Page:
In my opinion, the most unique part of this production is that we’re incorporating both live and pre-recorded elements. Since Cox & Box is a musical, the directors, producers, and incredible staff of audio and video editors have put together 10 ‘music videos’, which will play in between acted scenes that take place live on Zoom. We’ve included sound effects, a life-like virtual set, and full props + costumes to make the experience as immersive as possible — all while our cast performs from their homes and dorm rooms! We’ll then put all of these elements together in OBS Studio, which we’ll use to stream on YouTube. It’s a complicated setup with many moving parts, but with the help of many people, including sound/hair/makeup/costume/prop/set designers, audio/video editors, and of course our cast, it’s all come together beautifully.

The rehearsal process for Cox & Box was also very unique. Unlike most live shows, where the music and acting rehearsals would follow roughly the same timeline (to culminate in a tech week right before the show), for Cox & Box the music part actually took place much earlier in the process. The cast kicked off rehearsals by learning — and immediately recording — all of the songs in the show. Our fantastic music director, Veronica Leahy, was running Zoom rehearsals and coaching the cast through the recording process; at the same time, our fabulous stage director Sam Dvorak was teaching the cast staging for the videos. By March, drafts of all the audio mixes had been put together, and the cast began the arduous video recording process. This often involved shooting several takes of dozens of different shots within a single song, and many of our cast members recruited roommates, family members (including pets), and significant others to help! Producers and designers worked extremely hard to ensure that green screens, costumes, props, and makeup were all ready by this stage — far earlier than for a typical show. Then, our team of editors put together drafts of audio mixes and videos, using background images of the virtual set (rendered entirely in Blender) to make it look as though actors were actually in the space.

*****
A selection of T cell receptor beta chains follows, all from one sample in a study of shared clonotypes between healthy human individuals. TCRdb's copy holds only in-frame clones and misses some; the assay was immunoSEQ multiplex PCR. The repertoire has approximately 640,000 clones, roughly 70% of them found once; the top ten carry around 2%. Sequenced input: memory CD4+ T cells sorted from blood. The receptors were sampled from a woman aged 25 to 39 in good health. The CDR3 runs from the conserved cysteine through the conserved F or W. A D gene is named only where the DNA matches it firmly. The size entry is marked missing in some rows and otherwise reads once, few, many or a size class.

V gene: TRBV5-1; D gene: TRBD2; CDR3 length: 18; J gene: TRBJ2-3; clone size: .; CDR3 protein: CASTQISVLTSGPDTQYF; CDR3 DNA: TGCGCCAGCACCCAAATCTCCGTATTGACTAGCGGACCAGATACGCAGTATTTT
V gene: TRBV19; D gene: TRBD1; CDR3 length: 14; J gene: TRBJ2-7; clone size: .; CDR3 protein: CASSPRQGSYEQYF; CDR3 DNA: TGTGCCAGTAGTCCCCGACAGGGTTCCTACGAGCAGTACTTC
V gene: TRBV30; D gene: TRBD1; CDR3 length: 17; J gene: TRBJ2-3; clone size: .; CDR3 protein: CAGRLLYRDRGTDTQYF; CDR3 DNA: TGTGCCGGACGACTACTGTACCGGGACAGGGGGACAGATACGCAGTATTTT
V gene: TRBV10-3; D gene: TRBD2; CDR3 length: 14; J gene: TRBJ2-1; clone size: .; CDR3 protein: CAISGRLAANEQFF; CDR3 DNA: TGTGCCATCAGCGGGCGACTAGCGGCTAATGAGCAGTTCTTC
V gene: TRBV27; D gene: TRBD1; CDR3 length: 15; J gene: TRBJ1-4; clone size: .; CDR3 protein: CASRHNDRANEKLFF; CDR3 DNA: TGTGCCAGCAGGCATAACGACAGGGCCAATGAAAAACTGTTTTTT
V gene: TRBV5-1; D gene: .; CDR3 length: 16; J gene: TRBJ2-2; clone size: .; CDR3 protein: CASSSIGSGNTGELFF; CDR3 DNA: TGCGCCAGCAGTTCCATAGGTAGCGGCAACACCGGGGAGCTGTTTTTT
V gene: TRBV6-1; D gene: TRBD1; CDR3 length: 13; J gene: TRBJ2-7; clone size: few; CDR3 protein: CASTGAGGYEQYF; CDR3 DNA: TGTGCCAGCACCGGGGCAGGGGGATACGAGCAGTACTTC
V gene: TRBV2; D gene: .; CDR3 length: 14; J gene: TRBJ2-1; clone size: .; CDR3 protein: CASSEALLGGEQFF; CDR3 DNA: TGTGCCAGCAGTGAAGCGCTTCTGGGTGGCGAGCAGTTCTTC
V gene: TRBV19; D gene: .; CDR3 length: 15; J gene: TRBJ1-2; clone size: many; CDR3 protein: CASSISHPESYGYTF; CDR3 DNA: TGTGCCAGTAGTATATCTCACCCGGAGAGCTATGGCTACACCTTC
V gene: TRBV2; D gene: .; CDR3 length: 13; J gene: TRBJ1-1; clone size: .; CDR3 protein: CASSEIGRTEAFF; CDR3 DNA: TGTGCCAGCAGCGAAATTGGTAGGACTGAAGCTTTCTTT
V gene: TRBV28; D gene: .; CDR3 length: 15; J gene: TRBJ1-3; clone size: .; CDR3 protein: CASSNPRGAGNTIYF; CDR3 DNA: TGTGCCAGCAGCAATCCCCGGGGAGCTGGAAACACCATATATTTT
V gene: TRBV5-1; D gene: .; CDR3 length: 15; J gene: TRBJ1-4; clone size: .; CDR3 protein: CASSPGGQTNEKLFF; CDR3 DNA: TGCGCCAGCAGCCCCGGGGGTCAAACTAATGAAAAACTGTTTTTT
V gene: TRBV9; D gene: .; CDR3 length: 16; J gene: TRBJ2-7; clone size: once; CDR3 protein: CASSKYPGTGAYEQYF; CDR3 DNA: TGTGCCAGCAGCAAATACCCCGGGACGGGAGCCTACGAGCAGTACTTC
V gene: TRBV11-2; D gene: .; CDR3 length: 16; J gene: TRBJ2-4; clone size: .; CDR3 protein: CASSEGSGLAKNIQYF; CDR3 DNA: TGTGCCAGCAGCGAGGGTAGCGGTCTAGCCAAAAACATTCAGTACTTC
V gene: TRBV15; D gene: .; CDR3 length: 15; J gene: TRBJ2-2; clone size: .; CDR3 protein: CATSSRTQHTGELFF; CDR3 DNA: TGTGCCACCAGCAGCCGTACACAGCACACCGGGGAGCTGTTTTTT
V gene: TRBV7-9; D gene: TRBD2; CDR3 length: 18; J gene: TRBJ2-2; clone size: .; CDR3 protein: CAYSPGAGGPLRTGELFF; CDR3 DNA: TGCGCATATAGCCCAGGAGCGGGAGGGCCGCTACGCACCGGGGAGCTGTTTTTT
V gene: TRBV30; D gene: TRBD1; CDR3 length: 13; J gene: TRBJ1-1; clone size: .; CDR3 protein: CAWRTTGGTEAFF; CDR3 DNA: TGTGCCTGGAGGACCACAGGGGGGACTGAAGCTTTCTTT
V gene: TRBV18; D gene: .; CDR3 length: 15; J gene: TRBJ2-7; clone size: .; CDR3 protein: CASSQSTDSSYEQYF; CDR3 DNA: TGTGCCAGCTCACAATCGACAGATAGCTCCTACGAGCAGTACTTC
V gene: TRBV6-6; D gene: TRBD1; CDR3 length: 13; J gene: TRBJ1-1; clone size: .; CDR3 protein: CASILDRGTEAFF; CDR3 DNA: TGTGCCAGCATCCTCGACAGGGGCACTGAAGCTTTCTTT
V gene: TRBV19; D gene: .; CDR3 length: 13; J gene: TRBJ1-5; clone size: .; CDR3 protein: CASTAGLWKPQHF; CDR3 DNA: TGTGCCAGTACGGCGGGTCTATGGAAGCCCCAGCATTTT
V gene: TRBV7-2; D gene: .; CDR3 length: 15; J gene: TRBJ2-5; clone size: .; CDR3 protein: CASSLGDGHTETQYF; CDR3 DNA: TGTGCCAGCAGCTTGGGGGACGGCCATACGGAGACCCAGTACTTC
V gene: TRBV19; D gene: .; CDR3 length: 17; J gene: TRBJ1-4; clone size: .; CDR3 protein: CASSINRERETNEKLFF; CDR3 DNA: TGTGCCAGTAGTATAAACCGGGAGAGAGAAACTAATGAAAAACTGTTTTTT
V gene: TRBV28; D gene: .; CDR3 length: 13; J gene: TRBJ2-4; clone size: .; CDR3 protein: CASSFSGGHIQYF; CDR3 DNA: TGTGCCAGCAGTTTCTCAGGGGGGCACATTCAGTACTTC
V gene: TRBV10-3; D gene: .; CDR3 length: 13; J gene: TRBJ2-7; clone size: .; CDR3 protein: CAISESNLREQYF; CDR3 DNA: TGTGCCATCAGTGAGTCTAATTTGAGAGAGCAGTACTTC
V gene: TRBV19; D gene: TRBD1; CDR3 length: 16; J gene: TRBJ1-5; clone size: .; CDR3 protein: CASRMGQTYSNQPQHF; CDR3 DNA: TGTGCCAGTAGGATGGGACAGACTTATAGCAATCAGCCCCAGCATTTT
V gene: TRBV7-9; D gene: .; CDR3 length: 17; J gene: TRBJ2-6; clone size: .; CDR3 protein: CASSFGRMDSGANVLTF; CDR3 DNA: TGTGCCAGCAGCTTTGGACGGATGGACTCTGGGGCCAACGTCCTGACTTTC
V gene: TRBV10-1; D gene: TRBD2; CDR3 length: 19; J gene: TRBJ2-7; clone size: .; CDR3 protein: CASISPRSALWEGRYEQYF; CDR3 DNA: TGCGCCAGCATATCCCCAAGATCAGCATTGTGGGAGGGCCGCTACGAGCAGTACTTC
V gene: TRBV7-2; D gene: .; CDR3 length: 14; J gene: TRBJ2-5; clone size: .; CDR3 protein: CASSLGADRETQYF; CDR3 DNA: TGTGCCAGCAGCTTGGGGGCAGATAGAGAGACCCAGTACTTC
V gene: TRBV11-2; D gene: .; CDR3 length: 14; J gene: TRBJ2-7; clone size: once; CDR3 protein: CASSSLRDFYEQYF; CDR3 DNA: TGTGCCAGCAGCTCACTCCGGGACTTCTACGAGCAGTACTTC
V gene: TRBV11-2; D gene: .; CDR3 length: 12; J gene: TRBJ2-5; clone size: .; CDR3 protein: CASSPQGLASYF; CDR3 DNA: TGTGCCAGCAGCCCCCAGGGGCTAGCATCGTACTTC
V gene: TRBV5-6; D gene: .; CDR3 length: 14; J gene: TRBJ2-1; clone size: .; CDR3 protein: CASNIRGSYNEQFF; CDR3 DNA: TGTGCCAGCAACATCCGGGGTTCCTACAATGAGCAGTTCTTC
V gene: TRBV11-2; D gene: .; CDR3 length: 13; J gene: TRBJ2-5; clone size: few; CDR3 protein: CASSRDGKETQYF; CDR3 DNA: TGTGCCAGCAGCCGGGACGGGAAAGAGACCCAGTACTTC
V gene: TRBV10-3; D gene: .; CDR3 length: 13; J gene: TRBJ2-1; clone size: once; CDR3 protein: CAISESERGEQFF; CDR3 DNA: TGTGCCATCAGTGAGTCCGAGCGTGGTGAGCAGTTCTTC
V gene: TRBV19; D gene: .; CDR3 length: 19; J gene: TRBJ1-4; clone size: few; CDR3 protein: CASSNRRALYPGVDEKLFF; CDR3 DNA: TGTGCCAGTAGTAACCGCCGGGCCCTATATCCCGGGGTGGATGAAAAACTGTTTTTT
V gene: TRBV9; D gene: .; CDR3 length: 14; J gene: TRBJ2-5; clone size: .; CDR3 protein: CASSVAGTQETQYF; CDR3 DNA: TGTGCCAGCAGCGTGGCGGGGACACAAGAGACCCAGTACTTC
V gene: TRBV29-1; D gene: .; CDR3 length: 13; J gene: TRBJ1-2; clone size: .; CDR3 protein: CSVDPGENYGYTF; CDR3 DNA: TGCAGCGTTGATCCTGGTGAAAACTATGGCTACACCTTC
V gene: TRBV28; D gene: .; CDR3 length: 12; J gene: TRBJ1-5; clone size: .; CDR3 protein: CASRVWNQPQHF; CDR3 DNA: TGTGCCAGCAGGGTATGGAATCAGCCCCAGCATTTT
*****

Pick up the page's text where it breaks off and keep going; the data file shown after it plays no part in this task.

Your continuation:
While all this editing was happening, the cast began to buckle down on rehearsing dialogue and staging for the live scenes. With the help of Zoom’s virtual background feature, we were able to make it look as if characters were all in the same room, and thanks to stage director Sam Dvorak’s creativity and the magic of duplicate props, we spent many hours practicing passing props back and forth between laptop screens. When it came time for tech week, the sound team brought in a host of sound effects ranging from doors slamming to bacon sizzling, and the producers worked tirelessly to ensure that all videos and live scenes would be captioned.